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Ignatius Loyola
[Ignatius Loyola]
c. 1491- August 1, 1556
In his youth a poorly educated soldier named Don Inigo Lopez de Recalde, Ignatius composed his Spiritual Exercises in 1522, and in 1528 took vows of poverty and chastity. Moving to Rome, Ignatius said his first mass there on Christmas Day 1538, at Sta Maria Maggiore. He drew up the constitutions of his new order and presented them to Pope Paul III, who, in his bull Regimini Militantis Ecclesiae of September 1540, gave formal recognition to the order, the Society of Jesus. The order added to the three customary vows of poverty, chastity and obedience a fourth of special obedience to the pope. St. Ignatius was canonized on March 12th, 1622.
A few years before Inigo arrived in Alcalá in 1526, centres of alumbrados had been discovered in the area, headed by Francisca Hernández. The authorities were suspicious of itinerant preachers such as Inigo and the Inquisitors of Teledo made their first inquiries into his life and teachings on November 19, 1526. On March 6, 1527, new enquiries were opened and shortly thereafter Inigo was imprisoned until June 1, 1527. The final inquiry by the Vicar, Juan Rodríguez de Figueroa, determined that Inigo and his companions were neither alumbrados, Lutherans nor heretics but that because of their youth and lack of education they were to be forbidden to discuss religion with anybody, publicly or privately, until they had completed three years of study.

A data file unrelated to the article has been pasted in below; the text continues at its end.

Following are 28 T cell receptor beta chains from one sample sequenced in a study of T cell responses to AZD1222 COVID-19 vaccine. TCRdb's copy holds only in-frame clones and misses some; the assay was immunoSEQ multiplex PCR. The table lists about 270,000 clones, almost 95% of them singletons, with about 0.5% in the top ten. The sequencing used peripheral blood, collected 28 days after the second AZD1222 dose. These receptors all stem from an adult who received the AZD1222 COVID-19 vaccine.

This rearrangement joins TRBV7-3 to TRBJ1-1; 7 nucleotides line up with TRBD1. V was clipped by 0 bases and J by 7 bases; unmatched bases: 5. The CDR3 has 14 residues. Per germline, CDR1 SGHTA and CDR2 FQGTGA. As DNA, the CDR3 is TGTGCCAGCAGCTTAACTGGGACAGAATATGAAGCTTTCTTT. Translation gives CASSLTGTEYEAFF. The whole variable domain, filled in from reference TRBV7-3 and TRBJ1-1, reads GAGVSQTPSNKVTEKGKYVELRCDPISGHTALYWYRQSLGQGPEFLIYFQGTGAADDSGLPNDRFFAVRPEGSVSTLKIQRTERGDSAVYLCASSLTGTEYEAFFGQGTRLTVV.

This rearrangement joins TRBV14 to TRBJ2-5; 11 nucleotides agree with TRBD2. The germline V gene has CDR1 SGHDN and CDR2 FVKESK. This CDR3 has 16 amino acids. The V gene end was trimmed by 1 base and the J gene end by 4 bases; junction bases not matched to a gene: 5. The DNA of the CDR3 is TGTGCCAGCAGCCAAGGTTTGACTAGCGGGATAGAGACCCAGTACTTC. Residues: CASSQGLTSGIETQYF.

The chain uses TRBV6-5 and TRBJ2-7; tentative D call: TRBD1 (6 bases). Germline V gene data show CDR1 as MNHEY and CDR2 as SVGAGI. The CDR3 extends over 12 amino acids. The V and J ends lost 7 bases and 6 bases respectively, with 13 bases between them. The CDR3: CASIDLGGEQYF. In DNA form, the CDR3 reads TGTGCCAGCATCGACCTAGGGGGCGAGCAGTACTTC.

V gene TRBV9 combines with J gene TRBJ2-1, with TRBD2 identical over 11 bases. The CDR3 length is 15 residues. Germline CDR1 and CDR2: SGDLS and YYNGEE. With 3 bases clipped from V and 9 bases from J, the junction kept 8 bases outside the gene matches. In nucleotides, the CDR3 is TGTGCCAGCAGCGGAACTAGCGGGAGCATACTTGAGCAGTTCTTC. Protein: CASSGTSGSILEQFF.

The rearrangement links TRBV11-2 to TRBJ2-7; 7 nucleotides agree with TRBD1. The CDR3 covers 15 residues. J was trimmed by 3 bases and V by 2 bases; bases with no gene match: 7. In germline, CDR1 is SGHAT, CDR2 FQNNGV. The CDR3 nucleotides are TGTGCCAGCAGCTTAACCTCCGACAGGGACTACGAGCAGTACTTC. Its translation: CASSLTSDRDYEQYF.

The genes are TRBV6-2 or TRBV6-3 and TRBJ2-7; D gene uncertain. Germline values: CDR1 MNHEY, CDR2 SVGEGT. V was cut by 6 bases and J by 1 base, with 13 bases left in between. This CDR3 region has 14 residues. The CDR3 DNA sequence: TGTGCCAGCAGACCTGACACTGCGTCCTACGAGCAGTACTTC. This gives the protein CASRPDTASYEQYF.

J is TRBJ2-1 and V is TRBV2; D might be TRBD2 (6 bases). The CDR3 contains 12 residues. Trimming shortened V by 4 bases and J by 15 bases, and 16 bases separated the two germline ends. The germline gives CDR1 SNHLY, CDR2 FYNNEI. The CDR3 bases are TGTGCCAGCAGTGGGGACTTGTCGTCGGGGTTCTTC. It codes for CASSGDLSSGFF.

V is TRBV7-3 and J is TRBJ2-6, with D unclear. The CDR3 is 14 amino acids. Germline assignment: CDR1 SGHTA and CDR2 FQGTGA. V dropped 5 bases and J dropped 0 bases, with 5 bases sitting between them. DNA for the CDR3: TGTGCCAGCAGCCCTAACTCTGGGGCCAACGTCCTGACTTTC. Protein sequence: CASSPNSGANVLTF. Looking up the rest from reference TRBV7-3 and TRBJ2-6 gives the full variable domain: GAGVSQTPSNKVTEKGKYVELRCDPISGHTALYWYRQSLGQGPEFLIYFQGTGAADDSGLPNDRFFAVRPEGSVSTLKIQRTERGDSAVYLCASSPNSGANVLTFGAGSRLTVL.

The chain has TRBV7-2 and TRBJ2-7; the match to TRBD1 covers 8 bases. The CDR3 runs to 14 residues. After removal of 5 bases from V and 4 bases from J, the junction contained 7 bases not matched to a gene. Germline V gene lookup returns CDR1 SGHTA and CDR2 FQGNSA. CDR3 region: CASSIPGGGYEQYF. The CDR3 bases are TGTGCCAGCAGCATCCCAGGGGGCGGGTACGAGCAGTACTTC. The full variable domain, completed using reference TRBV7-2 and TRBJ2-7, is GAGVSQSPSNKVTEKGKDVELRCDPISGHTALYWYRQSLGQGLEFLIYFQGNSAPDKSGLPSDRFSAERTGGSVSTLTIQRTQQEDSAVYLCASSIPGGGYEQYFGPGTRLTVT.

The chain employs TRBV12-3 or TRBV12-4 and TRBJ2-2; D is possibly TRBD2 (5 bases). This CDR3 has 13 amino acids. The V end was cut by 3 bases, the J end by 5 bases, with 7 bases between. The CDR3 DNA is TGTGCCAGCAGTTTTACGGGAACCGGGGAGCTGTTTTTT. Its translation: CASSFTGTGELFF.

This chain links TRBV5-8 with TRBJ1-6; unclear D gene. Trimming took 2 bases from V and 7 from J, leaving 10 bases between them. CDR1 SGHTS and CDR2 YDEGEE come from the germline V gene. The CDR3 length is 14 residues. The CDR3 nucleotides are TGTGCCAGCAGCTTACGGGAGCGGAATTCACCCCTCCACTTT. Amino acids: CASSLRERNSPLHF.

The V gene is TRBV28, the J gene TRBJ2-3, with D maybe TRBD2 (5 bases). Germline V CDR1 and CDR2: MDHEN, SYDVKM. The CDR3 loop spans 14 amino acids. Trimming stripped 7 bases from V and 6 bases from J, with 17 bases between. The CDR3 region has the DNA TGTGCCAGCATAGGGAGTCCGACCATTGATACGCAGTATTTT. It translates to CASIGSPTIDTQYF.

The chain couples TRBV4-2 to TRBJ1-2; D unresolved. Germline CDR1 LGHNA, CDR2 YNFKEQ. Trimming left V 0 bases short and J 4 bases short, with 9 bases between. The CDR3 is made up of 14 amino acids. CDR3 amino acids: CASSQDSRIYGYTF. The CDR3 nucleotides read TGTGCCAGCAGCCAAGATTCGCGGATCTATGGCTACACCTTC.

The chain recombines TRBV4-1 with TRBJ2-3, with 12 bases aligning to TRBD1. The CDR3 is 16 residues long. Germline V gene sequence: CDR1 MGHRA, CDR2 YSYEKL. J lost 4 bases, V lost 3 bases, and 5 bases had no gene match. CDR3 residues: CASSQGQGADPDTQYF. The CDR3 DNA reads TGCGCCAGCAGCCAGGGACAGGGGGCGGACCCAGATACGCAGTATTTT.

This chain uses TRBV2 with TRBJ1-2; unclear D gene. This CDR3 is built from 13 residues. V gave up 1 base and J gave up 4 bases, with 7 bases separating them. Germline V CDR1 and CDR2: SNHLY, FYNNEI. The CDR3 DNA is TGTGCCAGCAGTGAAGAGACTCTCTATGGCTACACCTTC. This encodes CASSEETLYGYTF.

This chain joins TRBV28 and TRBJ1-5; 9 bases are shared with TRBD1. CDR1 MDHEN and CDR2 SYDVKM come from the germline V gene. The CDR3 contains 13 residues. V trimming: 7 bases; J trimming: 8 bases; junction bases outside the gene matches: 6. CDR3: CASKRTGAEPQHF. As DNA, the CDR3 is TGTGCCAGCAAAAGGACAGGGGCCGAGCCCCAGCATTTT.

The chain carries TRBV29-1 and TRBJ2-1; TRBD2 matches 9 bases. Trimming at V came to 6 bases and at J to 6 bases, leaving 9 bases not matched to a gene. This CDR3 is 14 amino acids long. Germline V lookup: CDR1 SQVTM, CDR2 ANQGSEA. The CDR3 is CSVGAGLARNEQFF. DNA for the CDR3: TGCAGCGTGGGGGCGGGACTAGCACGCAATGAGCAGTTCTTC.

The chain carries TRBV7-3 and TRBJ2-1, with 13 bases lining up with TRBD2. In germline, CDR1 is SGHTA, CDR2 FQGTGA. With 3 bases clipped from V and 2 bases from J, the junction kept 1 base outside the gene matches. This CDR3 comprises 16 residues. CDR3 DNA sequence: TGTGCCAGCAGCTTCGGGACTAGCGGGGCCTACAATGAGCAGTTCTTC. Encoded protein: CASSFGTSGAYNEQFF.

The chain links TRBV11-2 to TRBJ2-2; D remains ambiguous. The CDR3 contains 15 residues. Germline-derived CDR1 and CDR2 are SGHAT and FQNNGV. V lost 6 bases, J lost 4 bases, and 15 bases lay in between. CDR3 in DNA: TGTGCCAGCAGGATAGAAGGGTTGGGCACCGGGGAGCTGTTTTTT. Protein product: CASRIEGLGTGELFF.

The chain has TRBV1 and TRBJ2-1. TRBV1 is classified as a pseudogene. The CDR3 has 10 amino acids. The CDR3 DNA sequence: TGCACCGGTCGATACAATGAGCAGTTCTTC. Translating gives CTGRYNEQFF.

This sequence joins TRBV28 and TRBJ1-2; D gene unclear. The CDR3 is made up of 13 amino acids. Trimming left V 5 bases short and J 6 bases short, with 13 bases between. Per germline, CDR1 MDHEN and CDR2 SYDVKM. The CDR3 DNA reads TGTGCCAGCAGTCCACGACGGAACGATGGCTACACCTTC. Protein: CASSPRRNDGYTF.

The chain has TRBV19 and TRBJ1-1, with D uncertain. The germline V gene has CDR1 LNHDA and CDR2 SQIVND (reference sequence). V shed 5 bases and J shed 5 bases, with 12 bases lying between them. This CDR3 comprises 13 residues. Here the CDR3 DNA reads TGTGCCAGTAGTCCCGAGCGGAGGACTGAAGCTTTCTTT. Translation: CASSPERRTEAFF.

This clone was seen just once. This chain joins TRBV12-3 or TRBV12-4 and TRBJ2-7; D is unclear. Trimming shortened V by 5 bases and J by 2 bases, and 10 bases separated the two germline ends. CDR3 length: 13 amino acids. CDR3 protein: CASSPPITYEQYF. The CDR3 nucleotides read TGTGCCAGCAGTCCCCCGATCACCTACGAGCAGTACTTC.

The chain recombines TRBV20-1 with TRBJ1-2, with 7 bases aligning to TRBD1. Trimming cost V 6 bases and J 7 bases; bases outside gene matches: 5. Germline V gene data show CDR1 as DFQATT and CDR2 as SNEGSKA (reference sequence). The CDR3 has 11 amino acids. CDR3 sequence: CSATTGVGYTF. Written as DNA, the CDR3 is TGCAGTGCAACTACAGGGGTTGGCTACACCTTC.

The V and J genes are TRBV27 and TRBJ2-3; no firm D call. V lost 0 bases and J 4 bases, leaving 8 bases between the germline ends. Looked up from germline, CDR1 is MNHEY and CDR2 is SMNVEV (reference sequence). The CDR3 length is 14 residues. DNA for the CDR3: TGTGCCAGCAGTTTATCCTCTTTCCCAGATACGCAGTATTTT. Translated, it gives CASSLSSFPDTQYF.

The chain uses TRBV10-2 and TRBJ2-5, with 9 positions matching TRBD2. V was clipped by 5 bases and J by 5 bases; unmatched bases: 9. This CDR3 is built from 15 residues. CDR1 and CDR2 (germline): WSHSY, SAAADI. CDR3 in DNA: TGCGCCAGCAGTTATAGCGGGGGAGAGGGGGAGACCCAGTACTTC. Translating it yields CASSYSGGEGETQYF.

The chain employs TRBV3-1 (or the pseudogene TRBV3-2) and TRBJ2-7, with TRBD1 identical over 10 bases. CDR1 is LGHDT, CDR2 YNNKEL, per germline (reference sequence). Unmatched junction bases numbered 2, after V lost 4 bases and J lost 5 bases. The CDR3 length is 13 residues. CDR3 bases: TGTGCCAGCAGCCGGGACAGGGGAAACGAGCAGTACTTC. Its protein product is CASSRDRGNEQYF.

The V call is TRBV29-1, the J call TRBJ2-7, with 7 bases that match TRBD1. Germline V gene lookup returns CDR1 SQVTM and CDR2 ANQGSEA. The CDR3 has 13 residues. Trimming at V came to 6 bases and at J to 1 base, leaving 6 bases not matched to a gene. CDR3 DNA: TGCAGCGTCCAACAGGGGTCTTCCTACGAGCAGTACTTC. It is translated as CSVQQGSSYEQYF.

Portrait detail: , Juan MartÍnez Montañez, Spanish sculptor (b. 1568, Alcala la Real, d. 1649, Sevilla) c. 1610, Polychromed wood. Chapel, Seville University.
Saint Ignatius Loyola, The Pilgrim Years, James Broderick. New York: Farrar, Straus and Cudahy, 1956. pp. 166-79.


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